I have questions, yes, and like most Nigerians out there, I have probable answers. Here is what I think:

1. Boko Haram is no longer functioning, the press has succeeded on letting that moniker stick, these insurgents are a different sect entirely.
2. The insurgents are definitely sponsored by powers beyond the imagination of the average Nigerian. Their fire power os way beyond the armory of the Nigerian army, someone somewhere has benefits to accrue from the chaos in Nigeria.
3. There is nothing ‘Islamic’ about the sect. Islam preaches peace, I sincerely do not buy the idea that the attacks were religiously motivated.
4. This has the M.O of an ethnic cleansing. Someone somewhere is systematically overseeing the destruction of the people of most parts of the north. I can’t fathom why anyone would want to do that, but these killings are really not as random as we might think they are.
5. I have thought it is possible that these killers have international support. With the little idea I have about world politics over the years, I do not put it past certain countries in the west to be involved in these killings. However, since I have no factual proof, I can’t say more of what I really think.
6. Nigerian politicians, at least our President and his detractors, know exactly what is going on. I believe strongly that they do. In fact, I believe the Military has also been compromised greatly. These killings are a calculated attempt to distract the Federal Government from making any meaningful impact in the life of Nigerians. Remember when someone vowed to make Nigeria ungovernable back when? Tsk Tsk
7. The supposed future leaders of Nigeria have joined in the banquet of evil leaders. These mere children continue to let themselves be drawn like puppets on strings to be used in the power play between political parties to undermine eachother. Twitter (Nigerian Twitter) is infested with a lot of these esaus’, selling their birthright for the scraps from the table of elders.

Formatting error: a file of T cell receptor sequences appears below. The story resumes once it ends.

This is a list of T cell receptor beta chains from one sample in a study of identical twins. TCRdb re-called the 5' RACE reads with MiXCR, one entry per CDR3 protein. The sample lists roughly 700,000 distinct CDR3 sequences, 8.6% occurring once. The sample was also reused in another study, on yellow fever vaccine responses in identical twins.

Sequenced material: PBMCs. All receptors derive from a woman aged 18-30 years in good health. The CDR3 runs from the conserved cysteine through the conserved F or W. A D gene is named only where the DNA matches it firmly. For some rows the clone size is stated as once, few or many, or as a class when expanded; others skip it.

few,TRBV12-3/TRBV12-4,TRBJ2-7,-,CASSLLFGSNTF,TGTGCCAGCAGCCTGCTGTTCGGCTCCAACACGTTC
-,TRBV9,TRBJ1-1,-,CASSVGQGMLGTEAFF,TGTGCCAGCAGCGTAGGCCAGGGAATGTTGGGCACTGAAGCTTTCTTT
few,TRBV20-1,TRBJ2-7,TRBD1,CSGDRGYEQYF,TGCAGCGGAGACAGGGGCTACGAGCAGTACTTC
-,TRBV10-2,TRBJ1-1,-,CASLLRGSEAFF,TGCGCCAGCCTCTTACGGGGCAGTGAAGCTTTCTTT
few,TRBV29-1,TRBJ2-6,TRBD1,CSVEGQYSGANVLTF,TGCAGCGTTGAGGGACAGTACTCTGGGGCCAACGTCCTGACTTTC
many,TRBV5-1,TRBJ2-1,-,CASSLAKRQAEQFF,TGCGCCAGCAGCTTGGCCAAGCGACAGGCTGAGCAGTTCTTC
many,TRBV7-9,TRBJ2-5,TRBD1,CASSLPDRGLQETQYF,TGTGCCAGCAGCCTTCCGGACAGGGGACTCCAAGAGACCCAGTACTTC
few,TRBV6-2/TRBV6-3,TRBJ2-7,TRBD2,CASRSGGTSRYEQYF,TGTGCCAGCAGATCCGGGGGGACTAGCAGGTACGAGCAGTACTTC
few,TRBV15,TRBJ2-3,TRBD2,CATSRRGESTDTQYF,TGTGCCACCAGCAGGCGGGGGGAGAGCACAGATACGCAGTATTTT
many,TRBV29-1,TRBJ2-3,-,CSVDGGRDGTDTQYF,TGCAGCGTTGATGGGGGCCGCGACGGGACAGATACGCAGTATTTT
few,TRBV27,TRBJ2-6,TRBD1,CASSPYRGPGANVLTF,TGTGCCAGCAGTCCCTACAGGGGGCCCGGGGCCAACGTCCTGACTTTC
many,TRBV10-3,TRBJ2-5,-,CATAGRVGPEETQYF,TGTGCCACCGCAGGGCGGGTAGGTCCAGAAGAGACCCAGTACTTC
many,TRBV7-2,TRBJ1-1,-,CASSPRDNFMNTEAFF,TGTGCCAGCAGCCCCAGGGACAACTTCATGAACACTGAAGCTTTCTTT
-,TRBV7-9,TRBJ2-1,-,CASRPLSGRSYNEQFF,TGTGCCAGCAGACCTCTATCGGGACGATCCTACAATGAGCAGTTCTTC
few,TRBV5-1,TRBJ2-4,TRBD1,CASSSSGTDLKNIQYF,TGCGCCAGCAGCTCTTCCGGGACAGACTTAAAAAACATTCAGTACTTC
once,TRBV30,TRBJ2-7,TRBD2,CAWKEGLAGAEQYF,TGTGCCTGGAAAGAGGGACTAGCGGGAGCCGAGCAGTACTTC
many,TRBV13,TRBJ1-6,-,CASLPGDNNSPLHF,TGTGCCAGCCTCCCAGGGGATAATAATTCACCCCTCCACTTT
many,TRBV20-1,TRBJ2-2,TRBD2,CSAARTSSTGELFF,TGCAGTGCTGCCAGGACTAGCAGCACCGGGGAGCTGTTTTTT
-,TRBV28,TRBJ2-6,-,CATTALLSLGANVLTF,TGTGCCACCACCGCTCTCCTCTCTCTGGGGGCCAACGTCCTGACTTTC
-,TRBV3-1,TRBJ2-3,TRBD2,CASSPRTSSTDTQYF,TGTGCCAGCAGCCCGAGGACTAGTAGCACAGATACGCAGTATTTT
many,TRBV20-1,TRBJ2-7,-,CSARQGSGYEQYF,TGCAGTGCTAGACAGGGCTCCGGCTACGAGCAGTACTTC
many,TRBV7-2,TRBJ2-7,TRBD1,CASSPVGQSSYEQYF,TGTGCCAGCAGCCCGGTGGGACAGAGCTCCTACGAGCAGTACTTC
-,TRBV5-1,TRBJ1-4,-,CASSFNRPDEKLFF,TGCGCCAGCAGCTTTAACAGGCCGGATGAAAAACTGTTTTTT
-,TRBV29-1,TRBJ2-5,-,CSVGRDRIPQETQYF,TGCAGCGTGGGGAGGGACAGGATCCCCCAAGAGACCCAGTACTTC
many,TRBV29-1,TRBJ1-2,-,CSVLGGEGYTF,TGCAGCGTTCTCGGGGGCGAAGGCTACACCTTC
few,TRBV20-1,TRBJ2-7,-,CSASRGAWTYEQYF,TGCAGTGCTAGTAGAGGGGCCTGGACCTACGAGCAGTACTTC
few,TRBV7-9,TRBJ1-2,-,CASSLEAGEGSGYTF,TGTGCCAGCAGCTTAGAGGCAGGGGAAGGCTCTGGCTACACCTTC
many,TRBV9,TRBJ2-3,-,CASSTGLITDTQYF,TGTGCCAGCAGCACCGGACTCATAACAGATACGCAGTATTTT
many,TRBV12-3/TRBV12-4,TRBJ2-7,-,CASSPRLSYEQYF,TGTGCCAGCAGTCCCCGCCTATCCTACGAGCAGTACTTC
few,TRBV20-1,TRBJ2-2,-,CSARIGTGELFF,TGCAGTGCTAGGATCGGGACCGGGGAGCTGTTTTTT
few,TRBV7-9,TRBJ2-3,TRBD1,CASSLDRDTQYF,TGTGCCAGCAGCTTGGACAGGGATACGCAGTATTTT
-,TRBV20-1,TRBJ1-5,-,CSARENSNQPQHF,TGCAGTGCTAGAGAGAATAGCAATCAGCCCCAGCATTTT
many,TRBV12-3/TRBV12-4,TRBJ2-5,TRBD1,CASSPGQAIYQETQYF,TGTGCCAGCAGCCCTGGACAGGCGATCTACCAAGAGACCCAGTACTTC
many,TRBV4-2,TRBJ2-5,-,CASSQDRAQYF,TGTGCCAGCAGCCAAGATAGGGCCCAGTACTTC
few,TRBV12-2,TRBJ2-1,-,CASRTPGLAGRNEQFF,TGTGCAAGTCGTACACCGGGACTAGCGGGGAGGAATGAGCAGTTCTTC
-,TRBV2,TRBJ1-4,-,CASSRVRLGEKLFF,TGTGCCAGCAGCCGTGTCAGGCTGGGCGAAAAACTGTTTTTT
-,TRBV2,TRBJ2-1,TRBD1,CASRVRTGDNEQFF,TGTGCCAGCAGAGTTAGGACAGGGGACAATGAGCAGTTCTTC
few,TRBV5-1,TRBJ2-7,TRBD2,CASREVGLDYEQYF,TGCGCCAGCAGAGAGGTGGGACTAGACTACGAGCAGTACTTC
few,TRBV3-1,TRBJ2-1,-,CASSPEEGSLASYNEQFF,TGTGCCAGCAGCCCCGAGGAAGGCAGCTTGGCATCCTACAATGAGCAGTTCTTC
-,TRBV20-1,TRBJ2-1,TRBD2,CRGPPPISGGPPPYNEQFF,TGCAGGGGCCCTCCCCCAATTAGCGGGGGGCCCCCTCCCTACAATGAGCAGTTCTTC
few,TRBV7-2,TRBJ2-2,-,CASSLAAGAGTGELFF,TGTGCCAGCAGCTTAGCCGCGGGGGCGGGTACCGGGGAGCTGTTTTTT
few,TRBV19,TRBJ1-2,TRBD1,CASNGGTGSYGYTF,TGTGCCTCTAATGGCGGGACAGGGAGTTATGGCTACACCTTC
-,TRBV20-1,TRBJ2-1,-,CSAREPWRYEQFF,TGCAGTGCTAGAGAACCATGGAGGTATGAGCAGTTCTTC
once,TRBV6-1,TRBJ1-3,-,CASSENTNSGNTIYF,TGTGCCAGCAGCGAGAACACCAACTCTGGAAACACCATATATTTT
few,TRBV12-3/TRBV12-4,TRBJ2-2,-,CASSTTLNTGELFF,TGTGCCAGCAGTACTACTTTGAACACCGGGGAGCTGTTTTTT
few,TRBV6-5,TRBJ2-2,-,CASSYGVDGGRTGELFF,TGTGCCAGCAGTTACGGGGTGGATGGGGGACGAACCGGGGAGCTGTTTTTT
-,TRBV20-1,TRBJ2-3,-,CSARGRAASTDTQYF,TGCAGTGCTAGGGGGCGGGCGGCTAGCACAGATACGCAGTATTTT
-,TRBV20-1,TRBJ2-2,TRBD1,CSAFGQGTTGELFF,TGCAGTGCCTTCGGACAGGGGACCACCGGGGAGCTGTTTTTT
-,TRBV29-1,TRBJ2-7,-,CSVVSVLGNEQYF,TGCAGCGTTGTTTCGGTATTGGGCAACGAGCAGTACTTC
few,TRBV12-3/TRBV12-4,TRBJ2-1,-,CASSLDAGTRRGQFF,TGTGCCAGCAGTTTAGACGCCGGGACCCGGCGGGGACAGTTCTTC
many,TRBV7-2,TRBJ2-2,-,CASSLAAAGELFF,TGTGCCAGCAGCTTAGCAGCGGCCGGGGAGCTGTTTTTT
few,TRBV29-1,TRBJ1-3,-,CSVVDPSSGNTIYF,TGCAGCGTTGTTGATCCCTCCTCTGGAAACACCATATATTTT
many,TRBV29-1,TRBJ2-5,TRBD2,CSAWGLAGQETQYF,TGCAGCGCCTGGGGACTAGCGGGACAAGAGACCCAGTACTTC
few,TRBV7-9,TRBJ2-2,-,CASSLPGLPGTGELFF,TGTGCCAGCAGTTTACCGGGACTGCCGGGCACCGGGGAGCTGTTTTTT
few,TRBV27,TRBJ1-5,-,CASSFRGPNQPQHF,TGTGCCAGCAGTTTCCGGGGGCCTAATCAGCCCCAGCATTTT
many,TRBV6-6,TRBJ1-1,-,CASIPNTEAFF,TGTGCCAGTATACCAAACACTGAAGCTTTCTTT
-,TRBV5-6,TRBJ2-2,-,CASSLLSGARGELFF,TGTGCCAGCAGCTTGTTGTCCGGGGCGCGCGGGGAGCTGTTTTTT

Nigeria is on the road to perdition, and I am very interested in the outcome of the 2015 general elections. Let us not forget that despite the feigned support from certain nations in the fight against terrorism in Nigeria, a good number of western and African countries would be more than pleased to see Nigeria disintegrate. The sad part is, our leaders and their blind followers have refused to focus on having a united nation, instead, they have been occupied with how to be re-elected into power so as to have access to more public funds and loot our nation dry.
It just occured to me that if come 2015, Goodluck Ebele Jonathan is not re-elected as President on signifying his interest to join the race, Nigeria could have a real problem on its hands. We all know the great danger MEND poses to the peace and economic stability of this country, and the fact that the average Nigerian thinks of his “brother” first is an assurance that we are indeed far from true peace and stability.

I can only hope things would get better, and Nigerians would not have to wake up to read heart-wrenching news every morning. God bless Nigeria.